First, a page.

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Research Paper on Translation Theory

Traditionally, translation played an extremely important role in different fields of human activities and affected them dramatically. In fact, it is possible to estimate that translation appeared along with the development of literary language and literacy in human societies. Moreover, it is even possible to estimate that in certain cases translation served as a tool of spread of literature, knowledge, human experience from one community to another.

At the time, it is necessary to emphasize that translation has not been shaped as a science since actually people did not really need to develop translation theories since it implies certain level of development and scientific views developed in the human society. Nonetheless, the spread of literature, great progress of human culture at large, couldn’t fail to affect translation.

Obviously, it was possible to use translation as the means of communication but it did not contribute to high relevancy and mutual understanding from the points of view of translating material and final version of a translator. Often it resulted in significant differences in connotation and, consequently, in the final understanding of the text which was translated.

Thus, there was a paradoxical situation when translation could really help in mutual understanding of different cultures and speakers of different languages but, on the other hand, it obviously lacked theoretical background in order to make the process and results of translation comprehensible enough to the extent, that the translated version would be practically identical equivalent of original version. In fact, this problem still remains relevant since “the task of the translator consists in finding that intended effect upon the language into which he is translating which produces in it the echo of the original” (Walter Benjamin). Thus, the basic goal of a translator is to make his translation as close to the original version as it is possible so that the translation was perceived by the community exactly like the original version is perceived by the native speakers.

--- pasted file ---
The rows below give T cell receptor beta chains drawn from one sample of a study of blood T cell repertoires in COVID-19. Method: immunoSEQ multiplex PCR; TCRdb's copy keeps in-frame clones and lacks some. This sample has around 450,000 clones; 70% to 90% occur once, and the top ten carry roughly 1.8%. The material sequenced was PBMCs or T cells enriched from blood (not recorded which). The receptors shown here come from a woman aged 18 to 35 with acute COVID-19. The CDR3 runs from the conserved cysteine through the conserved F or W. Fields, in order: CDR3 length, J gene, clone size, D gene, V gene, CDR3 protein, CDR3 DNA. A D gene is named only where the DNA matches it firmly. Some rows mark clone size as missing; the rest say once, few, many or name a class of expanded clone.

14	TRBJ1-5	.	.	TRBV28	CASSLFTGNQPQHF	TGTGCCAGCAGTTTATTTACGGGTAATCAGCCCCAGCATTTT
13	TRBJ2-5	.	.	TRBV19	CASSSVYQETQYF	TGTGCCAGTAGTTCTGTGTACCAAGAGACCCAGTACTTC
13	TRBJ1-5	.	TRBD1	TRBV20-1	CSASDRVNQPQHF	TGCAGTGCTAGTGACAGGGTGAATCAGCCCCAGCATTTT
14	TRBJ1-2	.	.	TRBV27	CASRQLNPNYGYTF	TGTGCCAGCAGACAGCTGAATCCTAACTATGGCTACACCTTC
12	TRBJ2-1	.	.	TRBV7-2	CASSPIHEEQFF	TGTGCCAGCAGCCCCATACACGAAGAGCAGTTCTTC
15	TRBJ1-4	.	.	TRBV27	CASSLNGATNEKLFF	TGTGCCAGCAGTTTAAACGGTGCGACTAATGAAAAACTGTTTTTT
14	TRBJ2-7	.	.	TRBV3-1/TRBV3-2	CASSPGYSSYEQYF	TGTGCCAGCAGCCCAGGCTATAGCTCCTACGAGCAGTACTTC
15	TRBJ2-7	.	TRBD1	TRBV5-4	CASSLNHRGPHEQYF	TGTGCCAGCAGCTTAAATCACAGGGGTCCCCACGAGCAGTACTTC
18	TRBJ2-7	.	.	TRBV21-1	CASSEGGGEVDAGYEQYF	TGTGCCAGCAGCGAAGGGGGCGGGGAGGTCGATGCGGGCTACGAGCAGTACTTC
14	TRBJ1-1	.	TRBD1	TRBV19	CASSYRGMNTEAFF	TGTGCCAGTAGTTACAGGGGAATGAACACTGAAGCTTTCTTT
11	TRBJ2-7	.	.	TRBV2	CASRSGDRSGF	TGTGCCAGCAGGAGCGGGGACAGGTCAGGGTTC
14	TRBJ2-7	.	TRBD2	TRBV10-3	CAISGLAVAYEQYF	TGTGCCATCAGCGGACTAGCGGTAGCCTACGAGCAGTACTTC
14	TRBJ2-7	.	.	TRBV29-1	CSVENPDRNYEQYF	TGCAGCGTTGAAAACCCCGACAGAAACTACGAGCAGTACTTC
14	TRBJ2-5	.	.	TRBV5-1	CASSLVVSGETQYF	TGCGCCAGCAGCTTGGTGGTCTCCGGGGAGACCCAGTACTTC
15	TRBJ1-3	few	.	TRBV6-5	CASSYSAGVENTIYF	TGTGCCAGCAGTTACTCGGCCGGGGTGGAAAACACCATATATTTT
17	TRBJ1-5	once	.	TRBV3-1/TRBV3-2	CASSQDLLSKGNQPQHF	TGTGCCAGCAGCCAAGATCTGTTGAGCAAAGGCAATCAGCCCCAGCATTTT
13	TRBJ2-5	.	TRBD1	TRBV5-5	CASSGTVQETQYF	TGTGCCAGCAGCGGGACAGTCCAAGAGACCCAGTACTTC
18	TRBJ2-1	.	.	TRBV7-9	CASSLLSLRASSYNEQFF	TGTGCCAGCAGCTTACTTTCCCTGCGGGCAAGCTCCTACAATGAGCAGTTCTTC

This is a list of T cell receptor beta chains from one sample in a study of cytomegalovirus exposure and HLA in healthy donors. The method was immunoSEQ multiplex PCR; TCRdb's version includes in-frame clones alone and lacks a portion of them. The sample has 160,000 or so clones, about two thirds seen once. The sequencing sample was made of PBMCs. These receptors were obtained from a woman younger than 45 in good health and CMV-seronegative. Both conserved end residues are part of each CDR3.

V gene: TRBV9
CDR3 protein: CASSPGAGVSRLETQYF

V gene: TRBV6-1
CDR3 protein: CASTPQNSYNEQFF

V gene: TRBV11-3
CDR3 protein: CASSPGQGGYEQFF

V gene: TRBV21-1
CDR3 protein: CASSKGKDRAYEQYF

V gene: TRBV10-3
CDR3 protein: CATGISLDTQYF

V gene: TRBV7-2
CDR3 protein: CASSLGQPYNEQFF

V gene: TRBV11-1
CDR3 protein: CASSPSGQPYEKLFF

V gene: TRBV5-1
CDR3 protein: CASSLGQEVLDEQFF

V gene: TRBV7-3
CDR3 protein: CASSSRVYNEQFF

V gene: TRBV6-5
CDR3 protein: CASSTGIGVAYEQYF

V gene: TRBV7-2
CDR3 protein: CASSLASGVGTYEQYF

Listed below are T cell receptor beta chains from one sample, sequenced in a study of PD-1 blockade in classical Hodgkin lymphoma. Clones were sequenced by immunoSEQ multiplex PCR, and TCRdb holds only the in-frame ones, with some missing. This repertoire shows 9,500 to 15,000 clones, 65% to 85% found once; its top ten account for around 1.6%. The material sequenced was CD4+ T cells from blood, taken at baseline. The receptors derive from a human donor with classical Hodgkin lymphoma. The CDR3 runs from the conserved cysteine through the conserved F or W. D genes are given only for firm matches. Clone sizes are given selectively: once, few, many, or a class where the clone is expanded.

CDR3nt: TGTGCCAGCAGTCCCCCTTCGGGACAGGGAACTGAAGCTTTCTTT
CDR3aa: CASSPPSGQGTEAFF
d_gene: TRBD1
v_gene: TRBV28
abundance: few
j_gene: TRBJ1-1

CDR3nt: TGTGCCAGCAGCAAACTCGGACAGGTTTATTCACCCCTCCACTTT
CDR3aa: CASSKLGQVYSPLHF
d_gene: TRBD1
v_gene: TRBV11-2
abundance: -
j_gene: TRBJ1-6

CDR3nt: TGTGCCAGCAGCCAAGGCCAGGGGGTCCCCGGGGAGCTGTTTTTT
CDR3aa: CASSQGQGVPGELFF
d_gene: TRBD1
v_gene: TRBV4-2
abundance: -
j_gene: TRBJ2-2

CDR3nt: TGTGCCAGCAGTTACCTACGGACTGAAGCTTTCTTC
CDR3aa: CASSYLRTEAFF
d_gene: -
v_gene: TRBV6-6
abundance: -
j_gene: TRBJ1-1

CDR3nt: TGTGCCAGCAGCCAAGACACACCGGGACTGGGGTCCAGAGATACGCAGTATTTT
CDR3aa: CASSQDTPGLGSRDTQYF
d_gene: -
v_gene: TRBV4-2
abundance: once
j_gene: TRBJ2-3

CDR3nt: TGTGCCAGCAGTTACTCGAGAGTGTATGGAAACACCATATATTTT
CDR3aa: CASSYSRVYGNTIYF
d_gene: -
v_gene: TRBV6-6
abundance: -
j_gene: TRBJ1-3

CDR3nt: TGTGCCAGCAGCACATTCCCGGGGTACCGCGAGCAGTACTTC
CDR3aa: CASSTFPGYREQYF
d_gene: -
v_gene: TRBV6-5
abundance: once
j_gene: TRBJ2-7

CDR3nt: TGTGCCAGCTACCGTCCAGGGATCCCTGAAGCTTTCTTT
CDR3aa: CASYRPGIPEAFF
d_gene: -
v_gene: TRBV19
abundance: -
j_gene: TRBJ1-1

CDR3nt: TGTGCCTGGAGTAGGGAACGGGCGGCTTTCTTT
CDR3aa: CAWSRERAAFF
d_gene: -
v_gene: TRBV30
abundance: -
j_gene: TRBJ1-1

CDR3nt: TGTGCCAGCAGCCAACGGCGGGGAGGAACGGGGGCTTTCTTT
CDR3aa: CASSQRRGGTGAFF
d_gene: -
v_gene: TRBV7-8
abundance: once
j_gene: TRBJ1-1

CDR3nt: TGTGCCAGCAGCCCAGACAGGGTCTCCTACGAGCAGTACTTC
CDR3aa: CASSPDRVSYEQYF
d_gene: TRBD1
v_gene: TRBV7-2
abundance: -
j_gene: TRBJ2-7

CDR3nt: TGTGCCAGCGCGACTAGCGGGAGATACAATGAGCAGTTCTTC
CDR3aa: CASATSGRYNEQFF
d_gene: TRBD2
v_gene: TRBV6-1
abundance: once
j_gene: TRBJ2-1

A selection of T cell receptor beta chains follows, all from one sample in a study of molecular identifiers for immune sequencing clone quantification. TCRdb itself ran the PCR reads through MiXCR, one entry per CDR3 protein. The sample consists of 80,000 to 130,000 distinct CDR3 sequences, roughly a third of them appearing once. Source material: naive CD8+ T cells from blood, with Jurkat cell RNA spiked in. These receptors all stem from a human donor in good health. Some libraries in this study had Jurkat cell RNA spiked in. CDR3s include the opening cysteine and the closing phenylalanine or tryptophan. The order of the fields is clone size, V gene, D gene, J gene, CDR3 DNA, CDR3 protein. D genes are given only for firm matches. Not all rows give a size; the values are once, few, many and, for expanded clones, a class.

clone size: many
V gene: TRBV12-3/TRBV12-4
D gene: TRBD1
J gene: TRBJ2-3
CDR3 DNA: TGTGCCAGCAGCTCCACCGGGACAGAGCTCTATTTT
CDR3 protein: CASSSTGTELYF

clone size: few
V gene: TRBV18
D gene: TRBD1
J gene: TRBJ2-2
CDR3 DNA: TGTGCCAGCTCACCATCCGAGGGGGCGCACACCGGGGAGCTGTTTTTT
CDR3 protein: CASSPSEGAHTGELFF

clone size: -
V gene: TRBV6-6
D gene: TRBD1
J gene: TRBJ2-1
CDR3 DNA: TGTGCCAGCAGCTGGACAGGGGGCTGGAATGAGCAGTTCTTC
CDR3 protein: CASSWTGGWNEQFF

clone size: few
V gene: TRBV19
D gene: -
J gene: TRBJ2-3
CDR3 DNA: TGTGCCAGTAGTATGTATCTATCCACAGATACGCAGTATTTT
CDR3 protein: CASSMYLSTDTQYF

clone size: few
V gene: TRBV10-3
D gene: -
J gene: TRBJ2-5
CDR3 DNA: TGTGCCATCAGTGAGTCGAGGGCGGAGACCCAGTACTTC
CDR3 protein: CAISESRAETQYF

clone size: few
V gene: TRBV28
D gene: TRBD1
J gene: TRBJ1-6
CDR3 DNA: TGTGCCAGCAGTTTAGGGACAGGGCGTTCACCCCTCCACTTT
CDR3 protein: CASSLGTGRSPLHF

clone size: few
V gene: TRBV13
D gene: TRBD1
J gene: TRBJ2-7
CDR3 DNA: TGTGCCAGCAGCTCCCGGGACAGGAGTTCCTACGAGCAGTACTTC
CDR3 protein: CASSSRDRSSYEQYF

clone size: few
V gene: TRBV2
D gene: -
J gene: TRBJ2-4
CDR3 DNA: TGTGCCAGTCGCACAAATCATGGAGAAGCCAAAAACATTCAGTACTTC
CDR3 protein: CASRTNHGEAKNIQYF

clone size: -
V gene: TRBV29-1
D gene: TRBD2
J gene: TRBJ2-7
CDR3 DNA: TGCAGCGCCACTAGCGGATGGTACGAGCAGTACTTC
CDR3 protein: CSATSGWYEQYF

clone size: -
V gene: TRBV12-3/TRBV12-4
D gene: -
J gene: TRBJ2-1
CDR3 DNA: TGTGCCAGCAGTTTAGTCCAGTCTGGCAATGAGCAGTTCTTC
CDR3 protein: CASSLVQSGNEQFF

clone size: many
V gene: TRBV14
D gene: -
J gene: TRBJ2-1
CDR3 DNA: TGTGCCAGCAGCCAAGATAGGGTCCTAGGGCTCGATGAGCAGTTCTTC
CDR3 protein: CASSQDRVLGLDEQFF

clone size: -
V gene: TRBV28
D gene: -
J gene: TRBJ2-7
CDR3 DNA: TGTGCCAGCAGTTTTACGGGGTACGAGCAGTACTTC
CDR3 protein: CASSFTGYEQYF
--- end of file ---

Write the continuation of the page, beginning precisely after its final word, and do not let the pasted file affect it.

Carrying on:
History of translation

Speaking about the importance of translation, its basic goals and special demands to the translator, it is primarily necessary to briefly dwell upon the history of translation since it helps better understand the problems of translation that early translators faced and still have to solve at the present moment.

First of all, it should be said that translation initially concerned religious texts since religious themes were central for early human literature at large and, consequently, it was the primary concern of early translator. It is hardly possible to underestimate the role of translation of religious texts in the world history since they affected not only some communities but whole civilizations and its consequences are still relevant nowadays.

In order to better understand the historical significance of translation, it is possible to refer to the Buddhist monks translation of Indian sutras in the Chinese languages. They often skewed the translation to better adapt to China’s very different culture. As a result, such notions as filial piety were stressed (Kelly 1979).